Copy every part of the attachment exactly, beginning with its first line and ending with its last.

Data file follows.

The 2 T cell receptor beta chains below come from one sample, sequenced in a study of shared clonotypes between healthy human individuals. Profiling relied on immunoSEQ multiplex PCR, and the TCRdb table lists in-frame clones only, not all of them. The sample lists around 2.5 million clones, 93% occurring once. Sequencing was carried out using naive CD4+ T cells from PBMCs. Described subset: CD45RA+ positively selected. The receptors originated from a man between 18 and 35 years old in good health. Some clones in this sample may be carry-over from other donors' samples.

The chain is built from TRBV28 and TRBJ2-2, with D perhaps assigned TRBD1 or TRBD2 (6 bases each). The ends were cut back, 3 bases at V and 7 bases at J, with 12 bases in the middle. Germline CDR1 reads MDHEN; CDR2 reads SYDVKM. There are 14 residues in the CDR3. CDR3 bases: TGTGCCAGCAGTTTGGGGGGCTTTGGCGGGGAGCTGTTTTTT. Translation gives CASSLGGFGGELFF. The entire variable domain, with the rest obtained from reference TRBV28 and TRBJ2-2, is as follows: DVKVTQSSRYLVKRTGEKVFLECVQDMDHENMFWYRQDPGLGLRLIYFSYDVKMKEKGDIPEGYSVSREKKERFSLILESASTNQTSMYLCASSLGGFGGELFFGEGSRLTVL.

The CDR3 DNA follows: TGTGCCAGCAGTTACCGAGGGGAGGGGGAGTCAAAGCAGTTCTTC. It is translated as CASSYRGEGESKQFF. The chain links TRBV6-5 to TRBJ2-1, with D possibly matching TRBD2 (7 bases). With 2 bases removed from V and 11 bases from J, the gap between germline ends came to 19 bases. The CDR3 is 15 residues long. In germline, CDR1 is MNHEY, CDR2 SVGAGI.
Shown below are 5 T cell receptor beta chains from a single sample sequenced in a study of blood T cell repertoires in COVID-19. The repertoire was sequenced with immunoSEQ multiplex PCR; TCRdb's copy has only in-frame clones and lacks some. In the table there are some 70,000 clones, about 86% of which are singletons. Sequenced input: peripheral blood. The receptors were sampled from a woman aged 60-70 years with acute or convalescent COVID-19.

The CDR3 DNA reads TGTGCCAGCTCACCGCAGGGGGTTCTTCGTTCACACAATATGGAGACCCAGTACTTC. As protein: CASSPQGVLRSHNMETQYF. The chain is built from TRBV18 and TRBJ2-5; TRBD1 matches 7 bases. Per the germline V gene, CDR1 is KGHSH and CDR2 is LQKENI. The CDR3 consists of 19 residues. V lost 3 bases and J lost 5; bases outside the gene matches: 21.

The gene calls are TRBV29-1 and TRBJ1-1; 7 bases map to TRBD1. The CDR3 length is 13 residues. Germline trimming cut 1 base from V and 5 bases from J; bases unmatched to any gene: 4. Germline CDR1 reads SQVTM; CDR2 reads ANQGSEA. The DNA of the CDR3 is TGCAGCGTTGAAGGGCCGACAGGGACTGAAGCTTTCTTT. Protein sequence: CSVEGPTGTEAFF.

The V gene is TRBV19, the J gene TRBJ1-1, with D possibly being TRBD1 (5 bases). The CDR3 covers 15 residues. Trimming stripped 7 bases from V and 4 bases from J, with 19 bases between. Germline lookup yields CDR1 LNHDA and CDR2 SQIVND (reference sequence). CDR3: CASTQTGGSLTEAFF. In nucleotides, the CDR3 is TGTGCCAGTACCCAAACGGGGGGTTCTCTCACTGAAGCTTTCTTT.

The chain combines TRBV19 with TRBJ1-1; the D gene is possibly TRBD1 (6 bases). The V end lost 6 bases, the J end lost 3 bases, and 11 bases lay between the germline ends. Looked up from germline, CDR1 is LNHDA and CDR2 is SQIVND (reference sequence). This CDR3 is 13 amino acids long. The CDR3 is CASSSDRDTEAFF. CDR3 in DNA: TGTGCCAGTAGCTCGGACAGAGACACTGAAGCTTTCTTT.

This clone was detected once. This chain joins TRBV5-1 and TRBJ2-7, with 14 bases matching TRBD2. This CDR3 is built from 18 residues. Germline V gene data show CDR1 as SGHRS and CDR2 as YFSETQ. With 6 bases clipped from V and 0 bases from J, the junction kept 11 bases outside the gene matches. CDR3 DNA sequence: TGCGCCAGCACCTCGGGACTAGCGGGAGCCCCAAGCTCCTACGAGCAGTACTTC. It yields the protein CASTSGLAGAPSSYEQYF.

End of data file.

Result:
The 2 T cell receptor beta chains below come from one sample, sequenced in a study of shared clonotypes between healthy human individuals. Profiling relied on immunoSEQ multiplex PCR, and the TCRdb table lists in-frame clones only, not all of them. The sample lists around 2.5 million clones, 93% occurring once. Sequencing was carried out using naive CD4+ T cells from PBMCs. Described subset: CD45RA+ positively selected. The receptors originated from a man between 18 and 35 years old in good health. Some clones in this sample may be carry-over from other donors' samples.

The chain is built from TRBV28 and TRBJ2-2, with D perhaps assigned TRBD1 or TRBD2 (6 bases each). The ends were cut back, 3 bases at V and 7 bases at J, with 12 bases in the middle. Germline CDR1 reads MDHEN; CDR2 reads SYDVKM. There are 14 residues in the CDR3. CDR3 bases: TGTGCCAGCAGTTTGGGGGGCTTTGGCGGGGAGCTGTTTTTT. Translation gives CASSLGGFGGELFF. The entire variable domain, with the rest obtained from reference TRBV28 and TRBJ2-2, is as follows: DVKVTQSSRYLVKRTGEKVFLECVQDMDHENMFWYRQDPGLGLRLIYFSYDVKMKEKGDIPEGYSVSREKKERFSLILESASTNQTSMYLCASSLGGFGGELFFGEGSRLTVL.

The CDR3 DNA follows: TGTGCCAGCAGTTACCGAGGGGAGGGGGAGTCAAAGCAGTTCTTC. It is translated as CASSYRGEGESKQFF. The chain links TRBV6-5 to TRBJ2-1, with D possibly matching TRBD2 (7 bases). With 2 bases removed from V and 11 bases from J, the gap between germline ends came to 19 bases. The CDR3 is 15 residues long. In germline, CDR1 is MNHEY, CDR2 SVGAGI.
Shown below are 5 T cell receptor beta chains from a single sample sequenced in a study of blood T cell repertoires in COVID-19. The repertoire was sequenced with immunoSEQ multiplex PCR; TCRdb's copy has only in-frame clones and lacks some. In the table there are some 70,000 clones, about 86% of which are singletons. Sequenced input: peripheral blood. The receptors were sampled from a woman aged 60-70 years with acute or convalescent COVID-19.

The CDR3 DNA reads TGTGCCAGCTCACCGCAGGGGGTTCTTCGTTCACACAATATGGAGACCCAGTACTTC. As protein: CASSPQGVLRSHNMETQYF. The chain is built from TRBV18 and TRBJ2-5; TRBD1 matches 7 bases. Per the germline V gene, CDR1 is KGHSH and CDR2 is LQKENI. The CDR3 consists of 19 residues. V lost 3 bases and J lost 5; bases outside the gene matches: 21.

The gene calls are TRBV29-1 and TRBJ1-1; 7 bases map to TRBD1. The CDR3 length is 13 residues. Germline trimming cut 1 base from V and 5 bases from J; bases unmatched to any gene: 4. Germline CDR1 reads SQVTM; CDR2 reads ANQGSEA. The DNA of the CDR3 is TGCAGCGTTGAAGGGCCGACAGGGACTGAAGCTTTCTTT. Protein sequence: CSVEGPTGTEAFF.

The V gene is TRBV19, the J gene TRBJ1-1, with D possibly being TRBD1 (5 bases). The CDR3 covers 15 residues. Trimming stripped 7 bases from V and 4 bases from J, with 19 bases between. Germline lookup yields CDR1 LNHDA and CDR2 SQIVND (reference sequence). CDR3: CASTQTGGSLTEAFF. In nucleotides, the CDR3 is TGTGCCAGTACCCAAACGGGGGGTTCTCTCACTGAAGCTTTCTTT.

The chain combines TRBV19 with TRBJ1-1; the D gene is possibly TRBD1 (6 bases). The V end lost 6 bases, the J end lost 3 bases, and 11 bases lay between the germline ends. Looked up from germline, CDR1 is LNHDA and CDR2 is SQIVND (reference sequence). This CDR3 is 13 amino acids long. The CDR3 is CASSSDRDTEAFF. CDR3 in DNA: TGTGCCAGTAGCTCGGACAGAGACACTGAAGCTTTCTTT.

This clone was detected once. This chain joins TRBV5-1 and TRBJ2-7, with 14 bases matching TRBD2. This CDR3 is built from 18 residues. Germline V gene data show CDR1 as SGHRS and CDR2 as YFSETQ. With 6 bases clipped from V and 0 bases from J, the junction kept 11 bases outside the gene matches. CDR3 DNA sequence: TGCGCCAGCACCTCGGGACTAGCGGGAGCCCCAAGCTCCTACGAGCAGTACTTC. It yields the protein CASTSGLAGAPSSYEQYF.